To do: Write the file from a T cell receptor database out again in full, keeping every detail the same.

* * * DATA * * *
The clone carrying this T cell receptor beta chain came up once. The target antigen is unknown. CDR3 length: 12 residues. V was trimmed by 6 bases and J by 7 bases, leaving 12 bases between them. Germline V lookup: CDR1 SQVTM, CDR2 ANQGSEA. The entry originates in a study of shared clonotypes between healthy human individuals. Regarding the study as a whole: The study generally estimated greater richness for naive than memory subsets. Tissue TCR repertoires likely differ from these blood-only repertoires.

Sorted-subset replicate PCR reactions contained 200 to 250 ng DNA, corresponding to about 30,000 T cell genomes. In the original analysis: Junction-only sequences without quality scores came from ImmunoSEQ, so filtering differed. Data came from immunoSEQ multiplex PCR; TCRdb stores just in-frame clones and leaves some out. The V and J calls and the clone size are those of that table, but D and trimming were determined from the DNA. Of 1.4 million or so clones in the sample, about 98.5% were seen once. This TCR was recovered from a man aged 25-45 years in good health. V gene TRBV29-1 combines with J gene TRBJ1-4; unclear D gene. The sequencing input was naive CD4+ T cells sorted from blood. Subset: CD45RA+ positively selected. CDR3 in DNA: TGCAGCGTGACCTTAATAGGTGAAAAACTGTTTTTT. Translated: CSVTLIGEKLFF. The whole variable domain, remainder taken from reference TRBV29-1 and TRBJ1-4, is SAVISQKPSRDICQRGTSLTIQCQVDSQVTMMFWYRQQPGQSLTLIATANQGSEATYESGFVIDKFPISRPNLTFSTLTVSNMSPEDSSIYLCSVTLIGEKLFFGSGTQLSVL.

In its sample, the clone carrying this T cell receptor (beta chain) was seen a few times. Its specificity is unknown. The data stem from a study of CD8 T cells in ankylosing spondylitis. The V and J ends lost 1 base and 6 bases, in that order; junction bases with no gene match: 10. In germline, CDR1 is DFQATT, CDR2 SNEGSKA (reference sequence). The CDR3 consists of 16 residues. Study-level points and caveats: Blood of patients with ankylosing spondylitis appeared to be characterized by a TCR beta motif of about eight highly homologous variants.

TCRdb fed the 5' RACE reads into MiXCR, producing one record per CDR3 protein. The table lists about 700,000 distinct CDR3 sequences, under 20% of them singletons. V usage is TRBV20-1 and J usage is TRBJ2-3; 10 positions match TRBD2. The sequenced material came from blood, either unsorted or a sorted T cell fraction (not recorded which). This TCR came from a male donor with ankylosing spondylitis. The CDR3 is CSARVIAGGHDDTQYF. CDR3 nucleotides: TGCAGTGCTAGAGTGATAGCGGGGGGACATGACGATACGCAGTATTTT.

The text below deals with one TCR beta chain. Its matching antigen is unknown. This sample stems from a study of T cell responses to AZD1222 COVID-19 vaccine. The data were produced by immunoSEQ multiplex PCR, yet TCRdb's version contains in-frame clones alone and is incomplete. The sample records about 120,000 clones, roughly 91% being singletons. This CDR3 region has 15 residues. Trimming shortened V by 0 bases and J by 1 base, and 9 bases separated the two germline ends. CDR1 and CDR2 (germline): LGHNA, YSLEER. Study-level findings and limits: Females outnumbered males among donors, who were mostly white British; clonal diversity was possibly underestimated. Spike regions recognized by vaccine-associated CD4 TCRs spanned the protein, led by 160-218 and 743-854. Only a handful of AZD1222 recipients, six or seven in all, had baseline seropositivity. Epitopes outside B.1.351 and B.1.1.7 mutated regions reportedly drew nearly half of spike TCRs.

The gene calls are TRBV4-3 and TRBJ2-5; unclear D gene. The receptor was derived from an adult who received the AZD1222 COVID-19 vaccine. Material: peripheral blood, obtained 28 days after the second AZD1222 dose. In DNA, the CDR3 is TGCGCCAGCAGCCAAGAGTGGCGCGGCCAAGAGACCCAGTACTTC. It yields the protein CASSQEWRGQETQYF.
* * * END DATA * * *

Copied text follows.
The clone carrying this T cell receptor beta chain came up once. The target antigen is unknown. CDR3 length: 12 residues. V was trimmed by 6 bases and J by 7 bases, leaving 12 bases between them. Germline V lookup: CDR1 SQVTM, CDR2 ANQGSEA. The entry originates in a study of shared clonotypes between healthy human individuals. Regarding the study as a whole: The study generally estimated greater richness for naive than memory subsets. Tissue TCR repertoires likely differ from these blood-only repertoires.

Sorted-subset replicate PCR reactions contained 200 to 250 ng DNA, corresponding to about 30,000 T cell genomes. In the original analysis: Junction-only sequences without quality scores came from ImmunoSEQ, so filtering differed. Data came from immunoSEQ multiplex PCR; TCRdb stores just in-frame clones and leaves some out. The V and J calls and the clone size are those of that table, but D and trimming were determined from the DNA. Of 1.4 million or so clones in the sample, about 98.5% were seen once. This TCR was recovered from a man aged 25-45 years in good health. V gene TRBV29-1 combines with J gene TRBJ1-4; unclear D gene. The sequencing input was naive CD4+ T cells sorted from blood. Subset: CD45RA+ positively selected. CDR3 in DNA: TGCAGCGTGACCTTAATAGGTGAAAAACTGTTTTTT. Translated: CSVTLIGEKLFF. The whole variable domain, remainder taken from reference TRBV29-1 and TRBJ1-4, is SAVISQKPSRDICQRGTSLTIQCQVDSQVTMMFWYRQQPGQSLTLIATANQGSEATYESGFVIDKFPISRPNLTFSTLTVSNMSPEDSSIYLCSVTLIGEKLFFGSGTQLSVL.

In its sample, the clone carrying this T cell receptor (beta chain) was seen a few times. Its specificity is unknown. The data stem from a study of CD8 T cells in ankylosing spondylitis. The V and J ends lost 1 base and 6 bases, in that order; junction bases with no gene match: 10. In germline, CDR1 is DFQATT, CDR2 SNEGSKA (reference sequence). The CDR3 consists of 16 residues. Study-level points and caveats: Blood of patients with ankylosing spondylitis appeared to be characterized by a TCR beta motif of about eight highly homologous variants.

TCRdb fed the 5' RACE reads into MiXCR, producing one record per CDR3 protein. The table lists about 700,000 distinct CDR3 sequences, under 20% of them singletons. V usage is TRBV20-1 and J usage is TRBJ2-3; 10 positions match TRBD2. The sequenced material came from blood, either unsorted or a sorted T cell fraction (not recorded which). This TCR came from a male donor with ankylosing spondylitis. The CDR3 is CSARVIAGGHDDTQYF. CDR3 nucleotides: TGCAGTGCTAGAGTGATAGCGGGGGGACATGACGATACGCAGTATTTT.

The text below deals with one TCR beta chain. Its matching antigen is unknown. This sample stems from a study of T cell responses to AZD1222 COVID-19 vaccine. The data were produced by immunoSEQ multiplex PCR, yet TCRdb's version contains in-frame clones alone and is incomplete. The sample records about 120,000 clones, roughly 91% being singletons. This CDR3 region has 15 residues. Trimming shortened V by 0 bases and J by 1 base, and 9 bases separated the two germline ends. CDR1 and CDR2 (germline): LGHNA, YSLEER. Study-level findings and limits: Females outnumbered males among donors, who were mostly white British; clonal diversity was possibly underestimated. Spike regions recognized by vaccine-associated CD4 TCRs spanned the protein, led by 160-218 and 743-854. Only a handful of AZD1222 recipients, six or seven in all, had baseline seropositivity. Epitopes outside B.1.351 and B.1.1.7 mutated regions reportedly drew nearly half of spike TCRs.

The gene calls are TRBV4-3 and TRBJ2-5; unclear D gene. The receptor was derived from an adult who received the AZD1222 COVID-19 vaccine. Material: peripheral blood, obtained 28 days after the second AZD1222 dose. In DNA, the CDR3 is TGCGCCAGCAGCCAAGAGTGGCGCGGCCAAGAGACCCAGTACTTC. It yields the protein CASSQEWRGQETQYF.